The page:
But the great thing, the truly great thing, is the assembly directions. There are a quite a few pieces, but they all fit together in only one way, which is the right way, and they snap into place, and the directions illustrate each step in a way that no-one, no matter how clueless, can misinterpret. You go from flat-pack to working BBQ in an astonishingly short time with not a single good reason to swear.
This appeals to a lot of my core values.
And should you get an invitation to our cabin, I’ll demonstrate the machine’s excellence with a hearty serving of Eastern-Mediterranean chicken kebabs (Arabic: شيش طاووق; Hebrew: שישליק עוף; Turkish: tavuk şiş). They have reduced strong men to tears of joy.
Music writer · My music teacher sent me a Rumba score we were going to work on, which meant picking up the MuseScore app. I hadn’t used it in years, but as soon as I opened it I smiled, because it’s truly great software. Now, you have to know how to read music and the names of the glyphs and markers that appear in it. But if you do, you can teach yourself in almost no time to produce a pretty damn decent-looking score and do so quickly.
I don’t remember ever opening a tutorial or reading a HOWTO; the first time I wanted to capture some music, I just opened it up, dived in, and figured it out.
When was that first time? Last century when I was studying cello, my teacher, a couple times a year, held friends-and-family recitals that filled most of a medium-sized church; they were fun!
One time I performed a duet with my wife Lauren, who has a light, soaring soprano; an arrangement I made of Simon and Garfunkel’s Scarborough Fair/Canticle. For the first part I just played chordal pizzicato background to her voice. For the middle part, with the two voices, the cello took the second, with lots of legato. I think the voice/cello trade-off sounded intense and lovely, and we got a nice round of applause. Here’s a sample of the main and middle sections.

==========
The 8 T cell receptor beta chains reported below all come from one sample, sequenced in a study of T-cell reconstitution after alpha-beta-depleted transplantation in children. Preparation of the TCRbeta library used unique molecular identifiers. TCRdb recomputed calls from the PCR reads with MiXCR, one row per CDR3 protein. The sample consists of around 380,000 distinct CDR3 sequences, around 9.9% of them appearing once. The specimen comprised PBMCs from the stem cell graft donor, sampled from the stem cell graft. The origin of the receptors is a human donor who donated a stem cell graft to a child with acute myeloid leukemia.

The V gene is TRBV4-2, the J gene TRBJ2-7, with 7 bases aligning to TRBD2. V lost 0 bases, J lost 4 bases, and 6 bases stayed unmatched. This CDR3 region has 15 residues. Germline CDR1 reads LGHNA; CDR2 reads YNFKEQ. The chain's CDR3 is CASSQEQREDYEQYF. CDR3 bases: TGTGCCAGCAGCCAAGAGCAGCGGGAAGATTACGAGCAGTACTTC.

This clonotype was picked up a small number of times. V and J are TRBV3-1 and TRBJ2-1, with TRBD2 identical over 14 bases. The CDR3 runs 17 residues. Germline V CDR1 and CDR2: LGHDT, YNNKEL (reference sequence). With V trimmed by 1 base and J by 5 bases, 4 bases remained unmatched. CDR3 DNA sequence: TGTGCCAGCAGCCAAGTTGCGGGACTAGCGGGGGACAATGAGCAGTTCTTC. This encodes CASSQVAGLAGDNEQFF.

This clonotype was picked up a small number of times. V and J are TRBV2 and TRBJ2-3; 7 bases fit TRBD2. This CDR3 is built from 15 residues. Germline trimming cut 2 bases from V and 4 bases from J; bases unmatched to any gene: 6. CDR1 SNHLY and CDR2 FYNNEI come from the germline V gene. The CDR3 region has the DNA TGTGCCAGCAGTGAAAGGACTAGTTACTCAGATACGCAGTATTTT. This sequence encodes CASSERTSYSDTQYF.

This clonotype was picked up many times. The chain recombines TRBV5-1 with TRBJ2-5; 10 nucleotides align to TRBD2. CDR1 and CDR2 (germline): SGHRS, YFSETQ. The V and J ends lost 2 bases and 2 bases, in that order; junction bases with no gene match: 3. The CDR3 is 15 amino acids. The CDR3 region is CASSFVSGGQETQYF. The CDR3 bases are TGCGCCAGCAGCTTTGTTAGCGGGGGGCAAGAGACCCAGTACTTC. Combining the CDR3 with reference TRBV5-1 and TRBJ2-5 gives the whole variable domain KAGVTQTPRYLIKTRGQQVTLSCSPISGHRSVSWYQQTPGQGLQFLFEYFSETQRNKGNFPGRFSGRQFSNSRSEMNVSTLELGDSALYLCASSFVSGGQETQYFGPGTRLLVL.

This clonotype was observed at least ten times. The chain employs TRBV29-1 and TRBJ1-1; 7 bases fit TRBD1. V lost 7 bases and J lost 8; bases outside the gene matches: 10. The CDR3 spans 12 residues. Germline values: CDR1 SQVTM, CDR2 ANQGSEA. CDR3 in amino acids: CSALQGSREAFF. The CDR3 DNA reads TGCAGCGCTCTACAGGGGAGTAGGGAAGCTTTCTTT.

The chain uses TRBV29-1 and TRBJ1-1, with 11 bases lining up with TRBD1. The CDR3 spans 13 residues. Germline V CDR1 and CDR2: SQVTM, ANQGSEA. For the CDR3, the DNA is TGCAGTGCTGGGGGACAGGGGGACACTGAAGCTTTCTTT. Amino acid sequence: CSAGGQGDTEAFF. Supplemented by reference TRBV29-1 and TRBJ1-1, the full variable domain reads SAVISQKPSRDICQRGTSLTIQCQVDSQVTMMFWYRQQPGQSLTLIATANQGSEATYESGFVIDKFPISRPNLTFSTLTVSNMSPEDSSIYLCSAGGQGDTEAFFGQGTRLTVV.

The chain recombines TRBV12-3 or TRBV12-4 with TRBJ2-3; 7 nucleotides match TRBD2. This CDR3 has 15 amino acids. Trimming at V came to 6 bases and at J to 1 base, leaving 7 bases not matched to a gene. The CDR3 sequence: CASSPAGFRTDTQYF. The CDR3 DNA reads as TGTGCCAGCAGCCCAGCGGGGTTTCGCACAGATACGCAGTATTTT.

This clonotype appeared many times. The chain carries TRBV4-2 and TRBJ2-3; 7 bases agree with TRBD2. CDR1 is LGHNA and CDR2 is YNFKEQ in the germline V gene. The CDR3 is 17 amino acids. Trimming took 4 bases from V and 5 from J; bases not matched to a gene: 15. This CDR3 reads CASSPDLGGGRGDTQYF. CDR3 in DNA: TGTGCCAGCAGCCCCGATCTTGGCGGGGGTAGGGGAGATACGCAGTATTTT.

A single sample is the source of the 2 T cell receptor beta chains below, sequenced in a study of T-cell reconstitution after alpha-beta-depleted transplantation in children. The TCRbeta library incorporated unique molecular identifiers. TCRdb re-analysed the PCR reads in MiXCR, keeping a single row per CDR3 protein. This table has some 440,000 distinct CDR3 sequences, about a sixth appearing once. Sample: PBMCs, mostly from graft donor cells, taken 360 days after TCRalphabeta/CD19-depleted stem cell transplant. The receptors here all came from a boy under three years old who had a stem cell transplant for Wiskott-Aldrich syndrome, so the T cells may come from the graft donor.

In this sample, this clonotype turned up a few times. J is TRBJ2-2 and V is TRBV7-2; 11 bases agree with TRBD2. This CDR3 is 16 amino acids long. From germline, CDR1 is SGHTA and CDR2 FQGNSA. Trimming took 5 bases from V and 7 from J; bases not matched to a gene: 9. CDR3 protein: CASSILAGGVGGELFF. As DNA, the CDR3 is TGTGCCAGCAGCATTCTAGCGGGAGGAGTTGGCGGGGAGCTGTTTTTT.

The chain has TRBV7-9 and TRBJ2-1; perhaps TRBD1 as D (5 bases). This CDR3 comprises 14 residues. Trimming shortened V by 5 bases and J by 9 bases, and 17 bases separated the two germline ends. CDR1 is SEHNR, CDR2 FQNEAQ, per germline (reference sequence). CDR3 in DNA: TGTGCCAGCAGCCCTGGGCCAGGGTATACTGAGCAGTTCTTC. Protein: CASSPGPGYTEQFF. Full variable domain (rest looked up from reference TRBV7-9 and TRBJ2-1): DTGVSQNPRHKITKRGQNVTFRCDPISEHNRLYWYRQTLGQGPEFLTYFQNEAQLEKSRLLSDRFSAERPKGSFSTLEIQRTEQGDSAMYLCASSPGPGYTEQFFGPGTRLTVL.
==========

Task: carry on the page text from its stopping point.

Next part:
In case anyone out there plays the cello (or any other alto-to-bass register instrument) and wants to take a run at this, here’s the music. It doesn’t include full lyrics or the vocal line but that’s OK because I bet most singers already know it and will be comfy in E minor.
At the event, I used a hand-written score, where by “written” I mean “scribbled”; my handwriting is terrible and that includes music. A couple of fellow students asked for copies so I downloaded MuseScore and within a couple of hours, I had it. When I fooled with that Rumba just recently, I found it similarly effortless.
But wait, there’s more! · The MuseScore app is open-source, free, standards-compliant, well-documented and seems to have a lively community around it. I suspect this is because whenever you’re in a roomful of serious software practitioners, the proportion that are competent amateur musicians is going to be way higher than in the general population. So the number of people who combine programming talent and music literacy isn’t small.
It’s 2022 and the world is terrible but still has good things in it. We need more like these, please.